Local Bloggers are beginning to produce a few good examples of effective scrutiny of Local Councils. In this piece David Keen, who is a Vicar in Yeovil and writes regularly for my Wardman Wire political site, gives an account of a local controversy in the Somerset town of Somerton, which has lead to a number of resignations from the Town Council.
Further, some national commentators are beginning to notice that local blogs have a place in building a better political culture in the UK.
Over to David …
Blogging, Volunteers, and Local Democracy
Somerton is about 12 miles north of Yeovil, nice little place, with plenty of character, and some good local churches. Last week most of the town council walked out. Why? Initial reports suggested that it was all the work of one lone local blog (Muck & Brass), and that they’d got fed up with his criticism of the council.
Some of the reportage:
- Newsnight (starts about 19min in, will expire in a couple of days). Slightly patronising. The clip is reproduced on Michael Cricks blog in Youtube format, and above.
- Western Gazette (local paper). Love the ‘internet blogger’. Didn’t realise there were other sorts ;-)
- BBC , which cuts and pastes from the Gazette.
- The Mail.
- The Times.
1. People do get hurt, even by mild terms of abuse like ‘clown’ and ‘jackass’. See 6.
2. It’s hard to know exactly what went on as an outsider, but it seems that the blog itself has catalysed the local community to take more interest in their council. It will be interesting to see if the energy generated as critics turns into energy generated to stand as councillors. On the national stage, we’re all quite happy to have a pop at MP’s, but will we see hordes of people putting themselves forwards as candidates in May?
3. The blogger himself has been the target for vandalism and abuse. There’s been a cost to him and his family for saying what he’s said. That’s pretty shocking, and if there is a link to his criticism of the council, then comparisons with the Wild West become valid.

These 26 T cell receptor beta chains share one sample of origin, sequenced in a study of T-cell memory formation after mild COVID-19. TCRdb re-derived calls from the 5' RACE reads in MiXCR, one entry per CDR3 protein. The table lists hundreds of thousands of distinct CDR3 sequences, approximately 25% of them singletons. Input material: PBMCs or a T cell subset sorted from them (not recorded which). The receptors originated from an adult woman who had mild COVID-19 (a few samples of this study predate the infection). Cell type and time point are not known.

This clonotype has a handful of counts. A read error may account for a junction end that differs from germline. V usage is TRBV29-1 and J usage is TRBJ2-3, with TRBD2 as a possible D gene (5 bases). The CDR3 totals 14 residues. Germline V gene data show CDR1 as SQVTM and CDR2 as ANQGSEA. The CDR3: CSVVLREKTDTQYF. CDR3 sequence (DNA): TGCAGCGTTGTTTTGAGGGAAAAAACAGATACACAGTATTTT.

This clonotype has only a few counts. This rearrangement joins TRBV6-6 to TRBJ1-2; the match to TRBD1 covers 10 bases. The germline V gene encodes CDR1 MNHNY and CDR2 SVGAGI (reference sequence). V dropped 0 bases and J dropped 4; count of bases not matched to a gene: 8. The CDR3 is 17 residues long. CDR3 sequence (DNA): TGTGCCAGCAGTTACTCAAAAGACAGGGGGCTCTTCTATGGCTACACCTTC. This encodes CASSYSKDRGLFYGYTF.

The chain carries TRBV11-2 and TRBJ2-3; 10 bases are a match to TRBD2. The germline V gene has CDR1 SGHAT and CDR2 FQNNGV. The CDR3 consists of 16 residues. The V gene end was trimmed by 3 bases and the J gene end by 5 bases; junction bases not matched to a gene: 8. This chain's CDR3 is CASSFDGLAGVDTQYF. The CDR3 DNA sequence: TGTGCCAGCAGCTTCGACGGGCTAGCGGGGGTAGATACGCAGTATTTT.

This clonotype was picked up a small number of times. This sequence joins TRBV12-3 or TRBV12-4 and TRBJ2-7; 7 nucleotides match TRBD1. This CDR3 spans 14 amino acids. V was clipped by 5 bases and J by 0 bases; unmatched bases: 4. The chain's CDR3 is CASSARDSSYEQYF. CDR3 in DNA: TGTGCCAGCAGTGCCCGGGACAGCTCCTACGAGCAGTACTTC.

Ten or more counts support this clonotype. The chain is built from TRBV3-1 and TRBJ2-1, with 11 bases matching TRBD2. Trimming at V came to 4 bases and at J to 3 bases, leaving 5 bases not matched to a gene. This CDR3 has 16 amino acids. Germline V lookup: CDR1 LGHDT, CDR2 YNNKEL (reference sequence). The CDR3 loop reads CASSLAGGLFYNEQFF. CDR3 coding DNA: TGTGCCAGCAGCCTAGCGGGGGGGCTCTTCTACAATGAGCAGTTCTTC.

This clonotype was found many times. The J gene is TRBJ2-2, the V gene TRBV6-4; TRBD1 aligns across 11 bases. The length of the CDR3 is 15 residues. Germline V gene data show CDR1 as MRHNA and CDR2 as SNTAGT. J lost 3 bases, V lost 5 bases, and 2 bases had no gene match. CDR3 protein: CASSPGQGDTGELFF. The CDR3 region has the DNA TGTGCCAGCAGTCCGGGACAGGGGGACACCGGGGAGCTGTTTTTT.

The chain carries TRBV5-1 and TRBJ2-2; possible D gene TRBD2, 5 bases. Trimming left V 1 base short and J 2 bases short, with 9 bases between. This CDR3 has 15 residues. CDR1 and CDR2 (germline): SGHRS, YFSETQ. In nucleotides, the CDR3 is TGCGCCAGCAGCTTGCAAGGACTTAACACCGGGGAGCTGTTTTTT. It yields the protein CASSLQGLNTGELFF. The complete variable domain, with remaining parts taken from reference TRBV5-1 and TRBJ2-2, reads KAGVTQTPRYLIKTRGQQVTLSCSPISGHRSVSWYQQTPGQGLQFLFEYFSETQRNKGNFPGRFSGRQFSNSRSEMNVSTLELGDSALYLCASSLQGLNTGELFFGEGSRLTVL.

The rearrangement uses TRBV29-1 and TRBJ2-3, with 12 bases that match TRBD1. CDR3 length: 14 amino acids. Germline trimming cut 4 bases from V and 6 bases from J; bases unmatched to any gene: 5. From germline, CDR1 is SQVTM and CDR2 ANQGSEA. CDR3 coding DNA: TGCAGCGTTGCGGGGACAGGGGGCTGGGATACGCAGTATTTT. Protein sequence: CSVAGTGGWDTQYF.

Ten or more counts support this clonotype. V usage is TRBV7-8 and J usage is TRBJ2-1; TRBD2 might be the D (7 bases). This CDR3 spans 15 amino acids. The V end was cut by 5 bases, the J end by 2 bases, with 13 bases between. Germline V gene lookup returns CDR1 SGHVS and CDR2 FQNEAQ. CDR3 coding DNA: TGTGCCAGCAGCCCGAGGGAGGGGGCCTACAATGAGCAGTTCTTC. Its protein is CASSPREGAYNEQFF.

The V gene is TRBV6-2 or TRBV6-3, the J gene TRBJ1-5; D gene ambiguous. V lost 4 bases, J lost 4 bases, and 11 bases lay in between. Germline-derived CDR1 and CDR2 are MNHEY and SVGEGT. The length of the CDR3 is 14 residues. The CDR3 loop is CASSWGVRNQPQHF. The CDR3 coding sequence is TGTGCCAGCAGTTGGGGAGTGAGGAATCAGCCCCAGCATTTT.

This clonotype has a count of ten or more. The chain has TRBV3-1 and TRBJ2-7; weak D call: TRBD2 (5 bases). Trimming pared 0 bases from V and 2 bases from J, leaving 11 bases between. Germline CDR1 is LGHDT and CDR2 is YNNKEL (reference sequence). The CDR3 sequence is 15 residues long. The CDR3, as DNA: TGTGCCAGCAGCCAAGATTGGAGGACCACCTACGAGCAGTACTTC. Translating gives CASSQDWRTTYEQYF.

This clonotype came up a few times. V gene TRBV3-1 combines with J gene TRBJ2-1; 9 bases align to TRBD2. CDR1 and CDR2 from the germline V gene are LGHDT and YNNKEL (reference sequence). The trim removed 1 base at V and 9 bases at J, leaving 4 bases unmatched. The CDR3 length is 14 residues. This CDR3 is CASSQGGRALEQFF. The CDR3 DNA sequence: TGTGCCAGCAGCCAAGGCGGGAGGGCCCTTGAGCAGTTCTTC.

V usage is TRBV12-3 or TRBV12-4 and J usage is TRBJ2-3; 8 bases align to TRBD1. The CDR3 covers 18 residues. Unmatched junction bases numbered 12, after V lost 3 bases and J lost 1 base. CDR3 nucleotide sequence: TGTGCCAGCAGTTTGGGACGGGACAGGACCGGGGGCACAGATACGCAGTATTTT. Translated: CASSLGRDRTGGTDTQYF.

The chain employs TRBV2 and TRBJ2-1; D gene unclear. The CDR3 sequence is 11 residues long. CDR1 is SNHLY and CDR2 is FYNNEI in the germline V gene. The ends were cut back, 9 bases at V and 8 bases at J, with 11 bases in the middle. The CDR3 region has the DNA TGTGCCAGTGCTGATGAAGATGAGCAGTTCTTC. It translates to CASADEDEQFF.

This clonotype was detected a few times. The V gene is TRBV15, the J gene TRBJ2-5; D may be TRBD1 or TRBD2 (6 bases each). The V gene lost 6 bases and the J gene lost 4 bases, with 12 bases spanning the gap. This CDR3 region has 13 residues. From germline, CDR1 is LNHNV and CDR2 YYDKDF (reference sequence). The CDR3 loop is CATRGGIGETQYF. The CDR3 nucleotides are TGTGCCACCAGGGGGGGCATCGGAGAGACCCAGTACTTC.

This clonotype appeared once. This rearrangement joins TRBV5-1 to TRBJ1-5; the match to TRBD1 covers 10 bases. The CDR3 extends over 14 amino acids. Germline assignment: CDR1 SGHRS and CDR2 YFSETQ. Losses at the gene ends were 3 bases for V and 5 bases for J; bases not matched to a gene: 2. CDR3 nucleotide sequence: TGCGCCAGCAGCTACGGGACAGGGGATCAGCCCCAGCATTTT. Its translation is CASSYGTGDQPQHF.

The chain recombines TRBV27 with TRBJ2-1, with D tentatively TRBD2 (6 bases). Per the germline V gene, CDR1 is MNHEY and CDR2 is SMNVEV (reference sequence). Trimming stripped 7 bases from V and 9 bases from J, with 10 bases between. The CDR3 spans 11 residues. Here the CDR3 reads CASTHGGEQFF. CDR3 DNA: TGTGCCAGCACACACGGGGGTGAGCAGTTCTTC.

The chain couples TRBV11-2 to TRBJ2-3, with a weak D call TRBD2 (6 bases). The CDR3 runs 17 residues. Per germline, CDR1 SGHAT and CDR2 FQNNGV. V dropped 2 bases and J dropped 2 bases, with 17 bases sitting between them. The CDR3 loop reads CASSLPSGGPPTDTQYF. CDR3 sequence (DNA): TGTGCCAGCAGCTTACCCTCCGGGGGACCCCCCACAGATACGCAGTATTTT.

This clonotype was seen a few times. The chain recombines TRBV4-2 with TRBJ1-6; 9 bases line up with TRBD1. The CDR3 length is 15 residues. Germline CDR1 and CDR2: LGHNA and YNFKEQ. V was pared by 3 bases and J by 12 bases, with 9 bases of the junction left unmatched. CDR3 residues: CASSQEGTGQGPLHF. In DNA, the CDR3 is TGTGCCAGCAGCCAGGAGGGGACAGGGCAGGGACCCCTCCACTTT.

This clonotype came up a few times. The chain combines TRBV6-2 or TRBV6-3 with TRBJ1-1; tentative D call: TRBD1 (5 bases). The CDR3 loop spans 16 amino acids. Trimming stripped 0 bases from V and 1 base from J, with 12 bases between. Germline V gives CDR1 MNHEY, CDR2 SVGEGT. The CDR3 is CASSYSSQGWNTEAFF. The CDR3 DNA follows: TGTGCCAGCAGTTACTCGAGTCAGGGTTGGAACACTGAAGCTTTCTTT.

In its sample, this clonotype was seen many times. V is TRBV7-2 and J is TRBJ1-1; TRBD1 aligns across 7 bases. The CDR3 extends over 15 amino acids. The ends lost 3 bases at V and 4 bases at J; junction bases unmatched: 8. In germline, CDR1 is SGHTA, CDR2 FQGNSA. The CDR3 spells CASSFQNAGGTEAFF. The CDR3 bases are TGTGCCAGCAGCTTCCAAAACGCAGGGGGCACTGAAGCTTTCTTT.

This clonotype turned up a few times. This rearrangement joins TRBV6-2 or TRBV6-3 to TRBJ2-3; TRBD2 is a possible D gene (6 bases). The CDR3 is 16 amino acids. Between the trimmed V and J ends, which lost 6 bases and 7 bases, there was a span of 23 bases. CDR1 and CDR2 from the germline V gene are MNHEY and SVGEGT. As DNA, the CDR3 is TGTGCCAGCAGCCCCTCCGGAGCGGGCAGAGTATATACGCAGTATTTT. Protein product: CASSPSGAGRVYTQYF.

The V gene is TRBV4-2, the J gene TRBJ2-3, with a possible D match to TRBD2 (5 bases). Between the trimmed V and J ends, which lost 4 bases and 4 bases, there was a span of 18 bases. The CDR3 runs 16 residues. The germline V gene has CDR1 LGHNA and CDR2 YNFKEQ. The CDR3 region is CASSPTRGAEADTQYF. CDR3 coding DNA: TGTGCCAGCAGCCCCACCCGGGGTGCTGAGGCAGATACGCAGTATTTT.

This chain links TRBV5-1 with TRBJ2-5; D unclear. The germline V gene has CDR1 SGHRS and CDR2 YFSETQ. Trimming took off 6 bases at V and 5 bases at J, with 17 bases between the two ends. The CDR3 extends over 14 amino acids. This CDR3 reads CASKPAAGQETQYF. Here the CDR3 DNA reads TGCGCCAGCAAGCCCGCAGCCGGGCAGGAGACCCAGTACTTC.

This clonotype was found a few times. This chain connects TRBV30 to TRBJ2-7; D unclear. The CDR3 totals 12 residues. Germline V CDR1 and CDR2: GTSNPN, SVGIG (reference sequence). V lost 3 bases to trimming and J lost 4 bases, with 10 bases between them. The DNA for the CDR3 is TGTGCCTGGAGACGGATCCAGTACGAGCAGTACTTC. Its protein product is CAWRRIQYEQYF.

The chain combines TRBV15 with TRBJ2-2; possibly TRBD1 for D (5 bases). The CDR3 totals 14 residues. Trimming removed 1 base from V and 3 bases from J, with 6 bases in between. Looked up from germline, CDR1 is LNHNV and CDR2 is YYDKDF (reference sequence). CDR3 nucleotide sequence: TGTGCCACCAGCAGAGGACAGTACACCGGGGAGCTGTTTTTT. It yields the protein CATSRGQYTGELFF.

4. Reading through Muck and Brass , there seem to be several legitimate concerns: the way the council spends money, conflict of business and council interests, freedom of information requests and transparency. These are the kind of things a local council should expect from the people it serves. Scrutiny is part of democracy – the unwritten contract is that the scrutiny should be fair, and that the elected representatives should be answerable.
5. The ‘lone blogger’ angle is far from the whole story. Over 100 local people attended the meeting last week where the councillors walked out. The blog has perhaps been a catalyst for this. In many ways its an online version of the letters pages of the local paper, where we get several letters a week about what the local council is up to. The fact that the blogger names himself, and goes in person to the council meetings, makes it part of a conversation, rather than anonymous sniping from the sidelines. If that can’t be part of healthy local democracy, then that’s bad news.
6. Volunteering itself is a complex thing: people offer their time and energy for all sorts of reasons, and holding volunteers to account it trickier than doing it with folk who are paid. Paid people at least know it’s a fair cop if they’re not doing their job, but volunteers are doing it ‘out of the goodness of their hearts’ (hopefully). They’re also doing it (in many cases) because nobody else has stepped forward, and they can feel taken for granted and put upon if folk merely criticise, but don’t offer any help or any constructive feedback. In a naturally critical culture like England, that’s a bit of a problem, and one we experience in the church too.
Elsewhere, I notice that blogging is part of the local response to the Olympics developments in London – see Leabank Square , and LifeIsland , a blog devoted to some local allotments which were moved out to make way for the Olympic site. They’re taking on a slightly bigger beast, and without the same dramatic results as in Somerton. But the blogs provide a forum for campaigning and feedback that simply didn’t exist 10 years ago. Yes there can be mass, Twitter-induced hysteria, which doesn’t serve anyone, but the web now has to be an integral part of local and national democracy. Having said that, it doesn’t replace it.
Which makes it all the more frustrating that one of our local council sites is the slowest in the country. But perhaps I should contact them about it, rather than just whine about it here.